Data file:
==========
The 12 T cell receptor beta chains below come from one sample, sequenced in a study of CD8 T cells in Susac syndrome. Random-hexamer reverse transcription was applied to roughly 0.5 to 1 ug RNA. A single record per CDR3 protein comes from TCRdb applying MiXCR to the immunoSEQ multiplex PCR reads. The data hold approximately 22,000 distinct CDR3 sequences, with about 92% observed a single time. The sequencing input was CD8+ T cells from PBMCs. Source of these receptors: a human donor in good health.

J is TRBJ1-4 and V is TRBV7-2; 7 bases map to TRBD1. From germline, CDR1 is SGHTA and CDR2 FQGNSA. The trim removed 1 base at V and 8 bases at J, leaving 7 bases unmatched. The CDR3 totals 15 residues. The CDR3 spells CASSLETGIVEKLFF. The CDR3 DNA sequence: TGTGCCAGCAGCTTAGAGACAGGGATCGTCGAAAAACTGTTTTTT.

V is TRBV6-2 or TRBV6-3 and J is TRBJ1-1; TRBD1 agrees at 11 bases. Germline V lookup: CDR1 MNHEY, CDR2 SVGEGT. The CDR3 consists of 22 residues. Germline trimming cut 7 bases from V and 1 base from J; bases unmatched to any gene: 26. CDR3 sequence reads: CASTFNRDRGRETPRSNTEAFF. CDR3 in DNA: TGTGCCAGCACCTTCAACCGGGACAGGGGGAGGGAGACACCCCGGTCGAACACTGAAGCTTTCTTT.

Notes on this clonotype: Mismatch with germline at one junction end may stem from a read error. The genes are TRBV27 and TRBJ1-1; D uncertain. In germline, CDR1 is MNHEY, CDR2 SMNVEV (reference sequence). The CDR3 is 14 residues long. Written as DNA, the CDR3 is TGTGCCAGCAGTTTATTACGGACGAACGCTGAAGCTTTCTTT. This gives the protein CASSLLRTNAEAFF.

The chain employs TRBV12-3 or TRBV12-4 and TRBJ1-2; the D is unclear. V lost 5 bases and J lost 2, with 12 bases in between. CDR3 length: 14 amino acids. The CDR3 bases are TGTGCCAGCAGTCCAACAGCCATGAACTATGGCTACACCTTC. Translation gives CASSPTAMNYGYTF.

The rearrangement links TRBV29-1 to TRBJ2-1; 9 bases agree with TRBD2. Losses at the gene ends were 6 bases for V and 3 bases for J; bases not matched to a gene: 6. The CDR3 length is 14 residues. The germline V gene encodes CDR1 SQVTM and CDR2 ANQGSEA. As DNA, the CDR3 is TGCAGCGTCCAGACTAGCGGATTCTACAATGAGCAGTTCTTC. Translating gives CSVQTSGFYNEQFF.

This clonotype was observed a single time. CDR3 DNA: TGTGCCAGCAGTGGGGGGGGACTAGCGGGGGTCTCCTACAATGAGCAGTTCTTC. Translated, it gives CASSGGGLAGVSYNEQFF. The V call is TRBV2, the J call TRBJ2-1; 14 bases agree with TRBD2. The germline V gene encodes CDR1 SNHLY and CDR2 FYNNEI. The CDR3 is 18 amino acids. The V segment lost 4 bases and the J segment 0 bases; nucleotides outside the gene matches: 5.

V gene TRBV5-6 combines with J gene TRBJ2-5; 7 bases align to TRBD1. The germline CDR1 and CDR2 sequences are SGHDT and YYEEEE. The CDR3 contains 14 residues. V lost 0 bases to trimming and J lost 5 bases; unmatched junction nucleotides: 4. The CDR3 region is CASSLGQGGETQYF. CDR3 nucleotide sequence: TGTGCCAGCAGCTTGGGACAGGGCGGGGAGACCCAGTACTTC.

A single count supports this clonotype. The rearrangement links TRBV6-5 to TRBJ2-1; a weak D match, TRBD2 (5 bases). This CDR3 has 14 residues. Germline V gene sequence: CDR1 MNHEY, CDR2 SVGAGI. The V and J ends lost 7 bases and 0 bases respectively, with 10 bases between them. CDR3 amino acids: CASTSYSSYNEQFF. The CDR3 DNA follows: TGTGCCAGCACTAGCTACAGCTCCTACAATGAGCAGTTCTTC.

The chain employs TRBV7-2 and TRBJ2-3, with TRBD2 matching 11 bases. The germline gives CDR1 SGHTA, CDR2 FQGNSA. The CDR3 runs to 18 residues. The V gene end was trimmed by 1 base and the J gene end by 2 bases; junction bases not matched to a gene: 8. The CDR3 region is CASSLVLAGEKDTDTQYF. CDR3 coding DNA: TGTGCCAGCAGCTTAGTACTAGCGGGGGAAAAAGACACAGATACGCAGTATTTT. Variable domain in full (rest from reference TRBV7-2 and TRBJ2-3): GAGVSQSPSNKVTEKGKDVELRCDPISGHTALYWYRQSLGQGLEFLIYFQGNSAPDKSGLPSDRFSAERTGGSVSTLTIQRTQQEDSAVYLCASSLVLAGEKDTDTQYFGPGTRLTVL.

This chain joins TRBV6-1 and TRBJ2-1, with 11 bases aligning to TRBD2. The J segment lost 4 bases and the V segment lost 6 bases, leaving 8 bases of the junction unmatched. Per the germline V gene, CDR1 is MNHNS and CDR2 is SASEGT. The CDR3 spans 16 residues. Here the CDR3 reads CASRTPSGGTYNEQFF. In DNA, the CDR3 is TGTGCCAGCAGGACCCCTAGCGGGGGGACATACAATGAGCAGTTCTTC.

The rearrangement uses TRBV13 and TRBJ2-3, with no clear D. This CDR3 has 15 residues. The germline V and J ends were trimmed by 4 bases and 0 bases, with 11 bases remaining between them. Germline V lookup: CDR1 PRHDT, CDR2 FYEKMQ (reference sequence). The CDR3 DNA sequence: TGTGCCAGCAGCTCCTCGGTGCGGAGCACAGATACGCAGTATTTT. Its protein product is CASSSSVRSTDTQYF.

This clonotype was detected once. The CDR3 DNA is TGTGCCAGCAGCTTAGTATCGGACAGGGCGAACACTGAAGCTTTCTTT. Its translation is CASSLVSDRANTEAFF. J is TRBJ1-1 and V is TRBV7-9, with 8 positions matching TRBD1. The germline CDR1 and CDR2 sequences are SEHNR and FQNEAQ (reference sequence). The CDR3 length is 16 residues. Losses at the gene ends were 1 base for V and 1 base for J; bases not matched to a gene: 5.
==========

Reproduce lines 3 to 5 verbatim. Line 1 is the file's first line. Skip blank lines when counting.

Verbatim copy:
V is TRBV6-2 or TRBV6-3 and J is TRBJ1-1; TRBD1 agrees at 11 bases. Germline V lookup: CDR1 MNHEY, CDR2 SVGEGT. The CDR3 consists of 22 residues. Germline trimming cut 7 bases from V and 1 base from J; bases unmatched to any gene: 26. CDR3 sequence reads: CASTFNRDRGRETPRSNTEAFF. CDR3 in DNA: TGTGCCAGCACCTTCAACCGGGACAGGGGGAGGGAGACACCCCGGTCGAACACTGAAGCTTTCTTT.

Notes on this clonotype: Mismatch with germline at one junction end may stem from a read error. The genes are TRBV27 and TRBJ1-1; D uncertain. In germline, CDR1 is MNHEY, CDR2 SMNVEV (reference sequence). The CDR3 is 14 residues long. Written as DNA, the CDR3 is TGTGCCAGCAGTTTATTACGGACGAACGCTGAAGCTTTCTTT. This gives the protein CASSLLRTNAEAFF.

The chain employs TRBV12-3 or TRBV12-4 and TRBJ1-2; the D is unclear. V lost 5 bases and J lost 2, with 12 bases in between. CDR3 length: 14 amino acids. The CDR3 bases are TGTGCCAGCAGTCCAACAGCCATGAACTATGGCTACACCTTC. Translation gives CASSPTAMNYGYTF.